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  #18  
Old 05-25-2011, 09:47 AM
Quote:
Originally Posted by KcMsterpce View Post
Hm... Yes, time is a big factor in being good at music.
No matter how darned good someone is at an instrument, 50-85% of that is PRACTICE. The rest is natural talent. Professionals spend countless hours a week playing and honing their skills.

With that said, tab is a great tool but it can also be a crutch. I am not one to talk bad about tab since I am a tab whore myself.
However, I've spent many MANY hours in the past listening to a song and painstakingly learning it by ear. This is before internet was such a good source for stuff, too (1990s). I wrote my OWN tab to songs such as BLACK MAGIC WOMAN, WISH YOU WERE HERE, WAR PIGS, and others.
It takes a hell of a lot of time, but it's healthy in many ways:
- It teaches you how to listen to music and understand even instinctively how it's constructed much more easily than just reading tabs.
- The piece becomes much more personal to you.
- If you spend enough time and do it RIGHT, you also learn that song backwards and forwards and gets dedicated to muscle memory much better than just using tab.

Tablature is great, but even professional tabs aren't always right. Even if they're the same NOTES, some times the original artist plays it in a different part on the neck. Believe it or not, it can make a difference in the sound of the song if played on a different part of the guitar.

I would recommend you spend 2 hours getting a song down that you can't find tab for. See how much you discern from listening alone. Even write down that tab if you want. Come back later (the next day) and listen and play it again. Most likely there will be some changes to the first time you wrote it down because you have a fresh take on things.
I found that after doing my own tab on a handful of songs, other stuff came much more easily to me; either from learning it by ear, or even just another song tab'd out. I had a better grasp on what was going on with other songs.
Yeah over the years i've always had to fill in blanks even on what seemed like well done tabs and i get better at it all the time.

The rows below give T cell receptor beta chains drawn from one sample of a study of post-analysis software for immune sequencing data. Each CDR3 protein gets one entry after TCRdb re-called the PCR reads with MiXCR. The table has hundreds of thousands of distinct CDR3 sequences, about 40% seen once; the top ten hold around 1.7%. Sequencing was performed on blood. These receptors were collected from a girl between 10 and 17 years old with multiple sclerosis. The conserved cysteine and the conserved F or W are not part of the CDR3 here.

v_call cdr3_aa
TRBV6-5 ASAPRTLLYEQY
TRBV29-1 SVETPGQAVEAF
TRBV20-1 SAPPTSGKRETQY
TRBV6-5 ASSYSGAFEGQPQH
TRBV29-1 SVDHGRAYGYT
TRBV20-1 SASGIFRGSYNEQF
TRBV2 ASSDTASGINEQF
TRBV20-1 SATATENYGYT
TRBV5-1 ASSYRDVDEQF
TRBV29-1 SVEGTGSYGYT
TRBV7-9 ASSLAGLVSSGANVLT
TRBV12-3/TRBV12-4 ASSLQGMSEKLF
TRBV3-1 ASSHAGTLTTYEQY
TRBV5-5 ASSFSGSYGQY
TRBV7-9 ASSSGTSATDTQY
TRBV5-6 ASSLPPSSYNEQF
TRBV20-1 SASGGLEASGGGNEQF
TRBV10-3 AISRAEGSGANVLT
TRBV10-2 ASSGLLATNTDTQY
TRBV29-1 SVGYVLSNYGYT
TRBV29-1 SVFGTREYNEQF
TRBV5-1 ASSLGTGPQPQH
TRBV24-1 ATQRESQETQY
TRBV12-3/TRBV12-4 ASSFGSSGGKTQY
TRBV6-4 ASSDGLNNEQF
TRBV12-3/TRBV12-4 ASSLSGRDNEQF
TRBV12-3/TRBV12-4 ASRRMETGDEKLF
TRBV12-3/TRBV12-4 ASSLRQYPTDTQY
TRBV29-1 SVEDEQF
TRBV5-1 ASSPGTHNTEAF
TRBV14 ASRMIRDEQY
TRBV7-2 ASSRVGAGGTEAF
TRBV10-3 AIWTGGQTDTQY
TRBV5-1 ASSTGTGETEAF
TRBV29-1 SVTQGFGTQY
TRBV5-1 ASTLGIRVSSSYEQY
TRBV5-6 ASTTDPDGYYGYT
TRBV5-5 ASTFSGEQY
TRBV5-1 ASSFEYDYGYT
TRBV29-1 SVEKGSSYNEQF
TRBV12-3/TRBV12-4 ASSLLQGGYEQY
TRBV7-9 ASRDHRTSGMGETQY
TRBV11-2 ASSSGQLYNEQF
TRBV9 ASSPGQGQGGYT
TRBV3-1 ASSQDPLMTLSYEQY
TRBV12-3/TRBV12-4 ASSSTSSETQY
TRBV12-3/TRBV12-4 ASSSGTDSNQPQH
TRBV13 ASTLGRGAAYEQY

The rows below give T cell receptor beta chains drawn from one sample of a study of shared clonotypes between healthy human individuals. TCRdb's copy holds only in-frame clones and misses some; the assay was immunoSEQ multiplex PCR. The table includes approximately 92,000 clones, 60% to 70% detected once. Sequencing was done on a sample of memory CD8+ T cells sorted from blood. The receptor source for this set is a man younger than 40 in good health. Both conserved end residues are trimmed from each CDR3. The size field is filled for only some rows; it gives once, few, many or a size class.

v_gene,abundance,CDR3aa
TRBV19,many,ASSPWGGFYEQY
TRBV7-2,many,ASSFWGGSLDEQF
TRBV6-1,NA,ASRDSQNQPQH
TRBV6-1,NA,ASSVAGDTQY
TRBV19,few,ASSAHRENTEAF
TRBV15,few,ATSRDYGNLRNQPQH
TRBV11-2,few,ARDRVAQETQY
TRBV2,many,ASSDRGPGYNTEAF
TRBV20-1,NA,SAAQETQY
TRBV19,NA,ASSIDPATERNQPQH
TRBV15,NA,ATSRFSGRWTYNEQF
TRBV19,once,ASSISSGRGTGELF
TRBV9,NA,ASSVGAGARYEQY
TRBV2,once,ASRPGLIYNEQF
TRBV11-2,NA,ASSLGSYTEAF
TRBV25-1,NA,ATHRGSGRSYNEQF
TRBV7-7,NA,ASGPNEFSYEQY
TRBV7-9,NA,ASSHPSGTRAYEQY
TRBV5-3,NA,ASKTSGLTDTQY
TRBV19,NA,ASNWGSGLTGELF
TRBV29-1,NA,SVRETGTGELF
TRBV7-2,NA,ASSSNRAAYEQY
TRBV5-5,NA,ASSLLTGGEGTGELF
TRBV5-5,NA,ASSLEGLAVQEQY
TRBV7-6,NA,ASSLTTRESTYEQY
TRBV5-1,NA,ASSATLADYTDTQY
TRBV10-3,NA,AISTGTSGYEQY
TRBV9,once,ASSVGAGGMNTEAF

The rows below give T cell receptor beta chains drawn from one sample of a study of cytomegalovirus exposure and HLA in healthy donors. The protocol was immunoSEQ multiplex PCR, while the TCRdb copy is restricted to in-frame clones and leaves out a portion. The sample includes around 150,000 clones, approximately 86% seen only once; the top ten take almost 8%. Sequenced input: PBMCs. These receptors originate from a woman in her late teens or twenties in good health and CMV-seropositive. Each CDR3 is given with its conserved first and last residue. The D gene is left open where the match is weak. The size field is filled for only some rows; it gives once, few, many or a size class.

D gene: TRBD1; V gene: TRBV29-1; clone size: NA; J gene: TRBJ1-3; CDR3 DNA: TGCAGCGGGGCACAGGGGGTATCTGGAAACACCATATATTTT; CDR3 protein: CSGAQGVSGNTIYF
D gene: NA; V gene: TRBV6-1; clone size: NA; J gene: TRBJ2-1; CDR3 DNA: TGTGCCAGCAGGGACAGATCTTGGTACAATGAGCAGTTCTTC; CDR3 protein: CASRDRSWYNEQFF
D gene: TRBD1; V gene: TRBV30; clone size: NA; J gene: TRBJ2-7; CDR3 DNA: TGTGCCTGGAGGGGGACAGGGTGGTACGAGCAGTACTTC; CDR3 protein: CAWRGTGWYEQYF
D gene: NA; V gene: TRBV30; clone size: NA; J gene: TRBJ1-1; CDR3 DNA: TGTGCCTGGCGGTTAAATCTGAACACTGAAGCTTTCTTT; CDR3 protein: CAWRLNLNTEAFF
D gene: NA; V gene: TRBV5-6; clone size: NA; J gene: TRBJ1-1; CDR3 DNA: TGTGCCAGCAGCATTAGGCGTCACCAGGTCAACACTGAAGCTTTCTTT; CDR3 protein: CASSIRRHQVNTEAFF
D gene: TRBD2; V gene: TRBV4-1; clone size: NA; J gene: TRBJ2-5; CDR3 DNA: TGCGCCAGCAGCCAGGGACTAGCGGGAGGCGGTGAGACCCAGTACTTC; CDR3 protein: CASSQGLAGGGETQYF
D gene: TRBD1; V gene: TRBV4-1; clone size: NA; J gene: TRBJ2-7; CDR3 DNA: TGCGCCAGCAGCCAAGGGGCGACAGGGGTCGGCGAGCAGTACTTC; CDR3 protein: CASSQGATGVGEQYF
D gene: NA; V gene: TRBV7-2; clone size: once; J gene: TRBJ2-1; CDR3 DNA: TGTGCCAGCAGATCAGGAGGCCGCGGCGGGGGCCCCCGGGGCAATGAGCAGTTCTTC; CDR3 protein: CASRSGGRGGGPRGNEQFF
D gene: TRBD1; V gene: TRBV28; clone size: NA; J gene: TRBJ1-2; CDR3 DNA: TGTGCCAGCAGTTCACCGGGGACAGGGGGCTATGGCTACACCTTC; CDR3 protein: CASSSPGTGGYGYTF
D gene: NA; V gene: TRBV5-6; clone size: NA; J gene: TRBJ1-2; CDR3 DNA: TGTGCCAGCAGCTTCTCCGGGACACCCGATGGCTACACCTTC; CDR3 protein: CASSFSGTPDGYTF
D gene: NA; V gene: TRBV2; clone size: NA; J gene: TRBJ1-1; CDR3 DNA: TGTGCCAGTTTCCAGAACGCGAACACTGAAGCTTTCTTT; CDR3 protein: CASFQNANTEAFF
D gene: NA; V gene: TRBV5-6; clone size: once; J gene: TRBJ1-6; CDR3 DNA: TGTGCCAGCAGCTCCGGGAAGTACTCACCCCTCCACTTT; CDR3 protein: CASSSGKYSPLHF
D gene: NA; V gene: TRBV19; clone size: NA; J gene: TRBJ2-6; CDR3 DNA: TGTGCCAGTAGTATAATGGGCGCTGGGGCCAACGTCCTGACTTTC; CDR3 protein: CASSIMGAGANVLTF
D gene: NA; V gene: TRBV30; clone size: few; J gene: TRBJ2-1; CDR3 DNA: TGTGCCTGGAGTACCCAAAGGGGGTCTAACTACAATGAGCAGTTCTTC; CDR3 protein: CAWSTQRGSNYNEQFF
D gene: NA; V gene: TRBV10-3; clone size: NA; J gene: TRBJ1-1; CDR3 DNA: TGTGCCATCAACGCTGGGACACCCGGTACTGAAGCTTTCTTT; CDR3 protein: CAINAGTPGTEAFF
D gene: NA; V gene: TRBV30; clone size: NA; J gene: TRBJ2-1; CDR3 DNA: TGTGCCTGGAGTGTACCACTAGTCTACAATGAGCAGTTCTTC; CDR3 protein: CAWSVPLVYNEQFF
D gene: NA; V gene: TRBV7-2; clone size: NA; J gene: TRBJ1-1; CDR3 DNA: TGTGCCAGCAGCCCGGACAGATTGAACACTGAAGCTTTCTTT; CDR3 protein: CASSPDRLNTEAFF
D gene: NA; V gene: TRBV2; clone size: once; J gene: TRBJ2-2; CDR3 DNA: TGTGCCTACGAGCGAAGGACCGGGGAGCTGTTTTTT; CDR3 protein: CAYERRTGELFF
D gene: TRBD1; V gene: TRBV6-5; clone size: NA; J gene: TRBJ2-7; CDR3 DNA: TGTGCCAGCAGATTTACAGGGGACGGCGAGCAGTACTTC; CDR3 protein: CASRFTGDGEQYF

I recall the tab for Electric Funeral being rather incomplete and the parts that were there weren't really correct either. I eventually learned to paly the song from the tab and listening for what was actually played at certain parts. In the end the tab was more of a starting point and that's more what they've become in recent years.

Timing was something that was tough to pick up at first but i've always played along with the songs so unless it's something particularily difficult i can pick up the right time after a couple of tries.

The practice is definately key. I can definitly pick up a new song a lot quicker these days then say 5 years ago but i always need that starting point which is where the tabs come in. I've tried to do songs by ear, recently i've been listening to a lot of Tragically Hip and some of the bass in their songs is great but i can never find tabs for stuff that wasn't singles. There was one song i tried, can't recall the name just now, but i just couldn't manage it. If i kept at it maybe i could but as it is i have a hard time finding time to just play let alone the task of learning by ear.

My dislexia and ADD don't help me either though they don't interfere much any more. When i first started i had to learn what to do with either hand separately. Practice it to the point i didn't really need to think about the motions so that i could then peice the two hands together and paly the song. It doesn't happen like that today when i learn a song (learned Hooker With a Penis most recently) but i still have some troubles.

One in particular is that if i move my left hand a good distance down the neck from some rason my right hand wants to do the same thing and its a concious effort to not have it do that sometimes, lol.

I've always wanted to go and get some lessons so that i could pick up key's and scales and the like but just never had the time or extra cash to get it done.
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